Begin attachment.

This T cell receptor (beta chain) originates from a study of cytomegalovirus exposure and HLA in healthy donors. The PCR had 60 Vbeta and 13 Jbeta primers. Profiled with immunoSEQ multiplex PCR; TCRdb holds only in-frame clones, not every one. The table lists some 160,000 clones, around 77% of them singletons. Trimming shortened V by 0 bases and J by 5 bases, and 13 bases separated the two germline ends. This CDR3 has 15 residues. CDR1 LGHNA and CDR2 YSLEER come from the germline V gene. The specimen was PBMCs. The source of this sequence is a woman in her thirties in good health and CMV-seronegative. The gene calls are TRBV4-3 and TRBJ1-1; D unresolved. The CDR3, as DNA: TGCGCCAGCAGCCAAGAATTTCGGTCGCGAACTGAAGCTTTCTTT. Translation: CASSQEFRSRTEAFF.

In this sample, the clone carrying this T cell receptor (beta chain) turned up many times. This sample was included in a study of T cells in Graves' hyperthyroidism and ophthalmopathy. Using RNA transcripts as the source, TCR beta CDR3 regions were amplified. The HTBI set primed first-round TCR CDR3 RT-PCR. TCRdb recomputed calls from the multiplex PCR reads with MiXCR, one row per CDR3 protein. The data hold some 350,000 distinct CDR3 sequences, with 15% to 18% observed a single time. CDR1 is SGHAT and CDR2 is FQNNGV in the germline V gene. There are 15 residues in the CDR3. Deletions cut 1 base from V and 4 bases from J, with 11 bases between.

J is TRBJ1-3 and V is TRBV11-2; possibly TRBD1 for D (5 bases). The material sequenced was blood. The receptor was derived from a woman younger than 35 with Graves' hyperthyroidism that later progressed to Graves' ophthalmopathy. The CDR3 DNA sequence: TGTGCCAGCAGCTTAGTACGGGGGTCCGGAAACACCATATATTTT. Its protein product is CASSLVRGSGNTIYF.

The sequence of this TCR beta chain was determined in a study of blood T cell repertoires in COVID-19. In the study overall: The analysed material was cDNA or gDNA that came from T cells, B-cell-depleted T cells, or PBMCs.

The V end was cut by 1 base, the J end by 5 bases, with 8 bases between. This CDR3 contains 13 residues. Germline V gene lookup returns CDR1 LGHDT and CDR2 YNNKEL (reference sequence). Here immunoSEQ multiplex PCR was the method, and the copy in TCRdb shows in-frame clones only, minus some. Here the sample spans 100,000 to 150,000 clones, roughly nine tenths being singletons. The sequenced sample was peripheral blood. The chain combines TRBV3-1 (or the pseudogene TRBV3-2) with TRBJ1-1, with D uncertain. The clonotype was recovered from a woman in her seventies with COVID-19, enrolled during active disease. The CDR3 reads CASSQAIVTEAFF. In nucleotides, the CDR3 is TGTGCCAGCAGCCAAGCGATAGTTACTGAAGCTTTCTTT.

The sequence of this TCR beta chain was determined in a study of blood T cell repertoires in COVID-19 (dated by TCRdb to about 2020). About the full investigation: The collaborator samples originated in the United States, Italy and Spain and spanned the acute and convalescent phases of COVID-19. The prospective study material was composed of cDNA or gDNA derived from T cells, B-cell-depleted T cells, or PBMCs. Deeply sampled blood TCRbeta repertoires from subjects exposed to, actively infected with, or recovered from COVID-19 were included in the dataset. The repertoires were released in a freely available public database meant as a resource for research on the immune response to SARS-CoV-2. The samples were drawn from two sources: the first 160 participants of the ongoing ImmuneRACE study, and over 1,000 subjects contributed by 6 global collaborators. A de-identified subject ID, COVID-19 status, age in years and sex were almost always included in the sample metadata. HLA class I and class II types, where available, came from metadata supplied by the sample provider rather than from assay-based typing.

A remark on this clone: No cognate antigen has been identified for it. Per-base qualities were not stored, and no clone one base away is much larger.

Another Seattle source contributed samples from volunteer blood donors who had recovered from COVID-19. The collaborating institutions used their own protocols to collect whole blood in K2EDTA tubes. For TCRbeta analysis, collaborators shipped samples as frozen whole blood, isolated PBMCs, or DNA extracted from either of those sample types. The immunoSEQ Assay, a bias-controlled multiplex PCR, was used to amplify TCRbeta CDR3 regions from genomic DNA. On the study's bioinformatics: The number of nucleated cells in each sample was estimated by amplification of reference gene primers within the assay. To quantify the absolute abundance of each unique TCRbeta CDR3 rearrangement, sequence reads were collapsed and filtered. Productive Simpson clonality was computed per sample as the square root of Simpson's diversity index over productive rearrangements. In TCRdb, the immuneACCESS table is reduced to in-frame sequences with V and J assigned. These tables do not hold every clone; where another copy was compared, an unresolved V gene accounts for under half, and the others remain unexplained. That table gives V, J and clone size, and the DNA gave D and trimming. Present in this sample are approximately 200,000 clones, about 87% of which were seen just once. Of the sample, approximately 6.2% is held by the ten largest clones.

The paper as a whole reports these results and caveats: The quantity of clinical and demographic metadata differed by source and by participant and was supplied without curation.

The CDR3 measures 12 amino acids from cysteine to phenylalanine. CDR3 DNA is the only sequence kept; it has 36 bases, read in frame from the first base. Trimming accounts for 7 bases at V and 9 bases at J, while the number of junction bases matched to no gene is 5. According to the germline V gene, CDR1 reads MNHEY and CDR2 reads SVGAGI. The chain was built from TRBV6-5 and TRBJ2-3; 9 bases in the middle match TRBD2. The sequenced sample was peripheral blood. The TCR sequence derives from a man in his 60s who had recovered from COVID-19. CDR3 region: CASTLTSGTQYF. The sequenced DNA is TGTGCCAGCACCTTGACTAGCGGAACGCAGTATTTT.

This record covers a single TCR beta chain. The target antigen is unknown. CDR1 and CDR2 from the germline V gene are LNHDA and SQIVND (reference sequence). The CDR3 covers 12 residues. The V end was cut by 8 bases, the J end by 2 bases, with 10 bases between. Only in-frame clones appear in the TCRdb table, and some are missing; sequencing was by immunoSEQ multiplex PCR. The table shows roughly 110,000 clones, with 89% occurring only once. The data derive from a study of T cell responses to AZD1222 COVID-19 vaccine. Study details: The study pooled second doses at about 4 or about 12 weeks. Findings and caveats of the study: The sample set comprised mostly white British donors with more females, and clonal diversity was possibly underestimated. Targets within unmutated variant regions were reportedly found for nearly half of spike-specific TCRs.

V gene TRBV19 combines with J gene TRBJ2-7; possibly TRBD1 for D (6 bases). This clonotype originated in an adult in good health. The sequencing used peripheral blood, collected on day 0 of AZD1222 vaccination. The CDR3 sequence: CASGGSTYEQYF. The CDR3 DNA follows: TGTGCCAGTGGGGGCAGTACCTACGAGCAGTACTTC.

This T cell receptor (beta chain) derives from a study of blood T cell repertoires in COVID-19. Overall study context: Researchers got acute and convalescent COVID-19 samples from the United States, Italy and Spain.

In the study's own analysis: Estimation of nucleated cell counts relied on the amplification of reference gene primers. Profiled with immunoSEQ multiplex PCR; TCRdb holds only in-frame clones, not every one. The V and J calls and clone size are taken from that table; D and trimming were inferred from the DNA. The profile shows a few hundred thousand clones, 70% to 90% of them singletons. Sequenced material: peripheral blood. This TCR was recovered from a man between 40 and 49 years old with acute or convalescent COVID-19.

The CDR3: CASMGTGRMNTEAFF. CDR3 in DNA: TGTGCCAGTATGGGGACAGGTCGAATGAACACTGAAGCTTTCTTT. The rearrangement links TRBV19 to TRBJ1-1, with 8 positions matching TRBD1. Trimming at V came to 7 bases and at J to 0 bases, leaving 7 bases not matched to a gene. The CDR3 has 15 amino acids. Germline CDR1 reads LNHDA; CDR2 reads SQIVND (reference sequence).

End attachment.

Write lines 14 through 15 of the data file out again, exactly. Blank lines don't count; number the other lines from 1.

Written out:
In the study's own analysis: Estimation of nucleated cell counts relied on the amplification of reference gene primers. Profiled with immunoSEQ multiplex PCR; TCRdb holds only in-frame clones, not every one. The V and J calls and clone size are taken from that table; D and trimming were inferred from the DNA. The profile shows a few hundred thousand clones, 70% to 90% of them singletons. Sequenced material: peripheral blood. This TCR was recovered from a man between 40 and 49 years old with acute or convalescent COVID-19.

The CDR3: CASMGTGRMNTEAFF. CDR3 in DNA: TGTGCCAGTATGGGGACAGGTCGAATGAACACTGAAGCTTTCTTT. The rearrangement links TRBV19 to TRBJ1-1, with 8 positions matching TRBD1. Trimming at V came to 7 bases and at J to 0 bases, leaving 7 bases not matched to a gene. The CDR3 has 15 amino acids. Germline CDR1 reads LNHDA; CDR2 reads SQIVND (reference sequence).